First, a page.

UT Dallas: An Economic Engine for the Region

Go Back to Searchlight Q4 2018

L to R: Robert Potter, Richard C. Benson, Keith Pearson, Renee Arrington, Kyle Edgington

Communities that attract high-tech businesses that drive economic growth often have one thing in common: a major research university. The University of Texas at Dallas is rapidly expanding to fill that void within the Dallas/Fort Worth metroplex.

To learn how UTD is driving economic growth in North Texas region, we invited Dr. Richard C. Benson, the fifth president of The University of Texas at Dallas, to speak at our third-quarter Spotlight SeriesSM breakfast on September 11, 2018.

Fastest-Growing University in Texas

The University of Texas at Dallas got its start as a private research institute created by the same entrepreneurs who launched Texas Instruments, primarily to create a strong technology talent pipeline. Part of The University of Texas system since 1969, UTD is now the fastest-growing university in Texas and the fourth-fastest-growing in the United States, by percentage.

With a heavy focus on science, technology, engineering, arts and math (STEAM) as well as management, the university has seen enrollment grow from 10,945 in 2000 to 28,731 in 2018, and has added 11.5 million square feet of infrastructure in the last 11 years. UTD is now ranked among the top young U.S. universities, with three of its graduate programs—audiology, online business and online M.B.A.—recognized among the 10 best programs of their kind in the nation.

Of its more than 100,000 alumni, two-thirds still live and work in the Dallas-Fort Worth metroplex. The incoming freshman class today is 1,000 students stronger than the same group three years ago, and those students come with impressive potential: Their average SAT score is 1,324, 37 percent were in the top 10 percent at their high schools, and an astonishing 172 students among the 3,861 who chose UTD this year are National Merit Scholars.

To continue this growth trend, the university offers two formal programs to attract the brightest new students.

  • Academic Bridge: an outreach program that mentors and admits disadvantaged students from Dallas Independent School District, nearly 90 percent of whom return as sophomores.
  • College GO Center: UT Dallas students provide college readiness and enrollment mentoring to high school students, including help with college search, admissions, financial aid and scholarship essays.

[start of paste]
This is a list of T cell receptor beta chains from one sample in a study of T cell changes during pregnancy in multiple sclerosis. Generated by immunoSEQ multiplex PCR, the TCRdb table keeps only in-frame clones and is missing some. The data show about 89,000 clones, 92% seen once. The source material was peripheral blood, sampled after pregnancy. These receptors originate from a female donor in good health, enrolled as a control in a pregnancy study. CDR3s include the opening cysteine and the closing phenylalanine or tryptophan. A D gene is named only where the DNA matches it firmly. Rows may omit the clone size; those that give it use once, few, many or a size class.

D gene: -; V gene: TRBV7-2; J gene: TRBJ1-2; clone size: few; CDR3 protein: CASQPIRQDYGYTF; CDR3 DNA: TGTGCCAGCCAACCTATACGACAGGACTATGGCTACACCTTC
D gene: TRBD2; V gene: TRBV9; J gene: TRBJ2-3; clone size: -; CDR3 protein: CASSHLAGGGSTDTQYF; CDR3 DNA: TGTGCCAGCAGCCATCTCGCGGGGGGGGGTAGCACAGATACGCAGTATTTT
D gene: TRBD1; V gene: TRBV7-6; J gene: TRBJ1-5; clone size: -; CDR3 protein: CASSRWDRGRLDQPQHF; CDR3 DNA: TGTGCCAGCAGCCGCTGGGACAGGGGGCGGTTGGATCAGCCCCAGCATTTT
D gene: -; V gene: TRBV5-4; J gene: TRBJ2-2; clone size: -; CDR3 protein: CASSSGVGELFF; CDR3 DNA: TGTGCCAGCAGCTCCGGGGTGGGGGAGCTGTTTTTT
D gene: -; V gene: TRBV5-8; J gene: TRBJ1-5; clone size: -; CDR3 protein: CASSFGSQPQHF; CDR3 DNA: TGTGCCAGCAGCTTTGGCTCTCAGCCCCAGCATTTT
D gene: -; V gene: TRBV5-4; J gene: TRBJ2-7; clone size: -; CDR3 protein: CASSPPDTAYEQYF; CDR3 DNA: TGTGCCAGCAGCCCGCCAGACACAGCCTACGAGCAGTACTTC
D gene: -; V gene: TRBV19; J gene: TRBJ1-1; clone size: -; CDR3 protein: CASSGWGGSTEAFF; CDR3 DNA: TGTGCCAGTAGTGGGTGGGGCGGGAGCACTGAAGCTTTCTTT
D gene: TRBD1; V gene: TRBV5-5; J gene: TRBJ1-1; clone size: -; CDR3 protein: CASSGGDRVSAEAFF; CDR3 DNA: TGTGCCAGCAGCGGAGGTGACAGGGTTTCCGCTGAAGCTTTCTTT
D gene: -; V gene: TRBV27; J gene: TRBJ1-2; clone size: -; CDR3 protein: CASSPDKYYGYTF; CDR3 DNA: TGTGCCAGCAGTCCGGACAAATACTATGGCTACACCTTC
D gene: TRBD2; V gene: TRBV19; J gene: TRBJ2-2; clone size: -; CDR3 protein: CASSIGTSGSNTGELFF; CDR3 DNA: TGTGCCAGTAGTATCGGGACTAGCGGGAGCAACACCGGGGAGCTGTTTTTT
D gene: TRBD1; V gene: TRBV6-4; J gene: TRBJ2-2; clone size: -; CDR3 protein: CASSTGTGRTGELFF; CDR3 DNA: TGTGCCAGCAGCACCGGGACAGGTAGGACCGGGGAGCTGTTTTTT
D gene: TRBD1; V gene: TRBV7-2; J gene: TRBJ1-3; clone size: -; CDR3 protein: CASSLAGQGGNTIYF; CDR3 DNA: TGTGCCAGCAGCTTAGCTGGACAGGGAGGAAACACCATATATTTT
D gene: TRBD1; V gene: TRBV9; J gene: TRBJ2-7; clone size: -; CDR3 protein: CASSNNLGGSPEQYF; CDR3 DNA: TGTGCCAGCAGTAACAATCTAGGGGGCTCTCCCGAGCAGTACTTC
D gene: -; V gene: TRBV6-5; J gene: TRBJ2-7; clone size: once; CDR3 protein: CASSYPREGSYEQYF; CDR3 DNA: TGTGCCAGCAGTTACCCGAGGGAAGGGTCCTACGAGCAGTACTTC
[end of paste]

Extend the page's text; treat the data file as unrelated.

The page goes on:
Targeting Research Growth

Currently, Texas has just three universities recognized as economic engines by the Association of American Universities (AAU), compared to nine in California, seven in New York, four in Massachusetts and four in Pennsylvania. Based on state population, Texas should have six AAU universities.

UTD is one of eight emerging research universities in Texas, with the others being Texas Tech, University of Houston, UT Arlington, UT El Paso, UT San Antonio, the University of North Texas and Texas State University. Because DFW ranks among the nation’s 10 most productive cities, but is the only one without an AAU member, UTD has made it a goal to invest strategically in several areas to win UTD a spot on the limited AAU list of economic engines:

  • Attract talent and recruit high-quality students, faculty, staff and administrators
  • Enrich the student experience
  • Engage globally by integrating the curriculum with the modern world
  • Enrich the arts
  • Advance research
  • Collaborate in service
  • Develop financial and administrative systems that enhance the teaching and research missions
  • Create a culture of philanthropy
  • Ensure a sustainable, rewarding campus enviroment

UTD’s Institute for Innovation and Entrepreneurship, or IIE, is also supporting entrepreneurship with the Blackstone Launch Pad, a co-working space with resources for everyone at UTD; the Venture Development Center, with 22,000 square feet of incubation space including a clean room, labs and video conference capabilities; and the UT Design Studio, an 11,500-square-foot space with workstations to support capstone projects developed by computer science and engineering students.

UTD is also growing as an economic engine through collaboration with regional educational and business organizations. For example, the Naveen Jindal School of Management collaborates extensively with the City of Richardson Economic Development Partnership, and joint degrees in biomedical engineering and science are offered in partnership with UT Southwestern Medical Center. There’s also a partnership with UT Rio Grande Valley that builds connections between the regions’ business communities and supports internships.

Such partnerships are fueling extensive research in areas as diverse as nanotechnology, biomedical engineering, mechanical engineering, and aerodynamics to support wind energy. With its growing reputation as a leading research university, funding sources are expanding. This summer, UTD received is first allocation of funding from the National Research University Fund, joining an elite group that also includes Texas Tech and the University of Houston.

UTD’s ultimate goal is to become a Tier 1 research university. To get there, the university’s long-term strategic plan supports building a nationally competitive reputation by attracting the best students, faculty and staff; securing more research funding; and creating high-impact research that draws people and companies to the DFW metroplex.

Pearson Partners Spotlight SeriesSM Breakfast

Save the date for our next Spotlight SeriesSM breakfast scheduled for March 5. Did you miss one of our Spotlight SeriesSM events? Check out summaries of past events.

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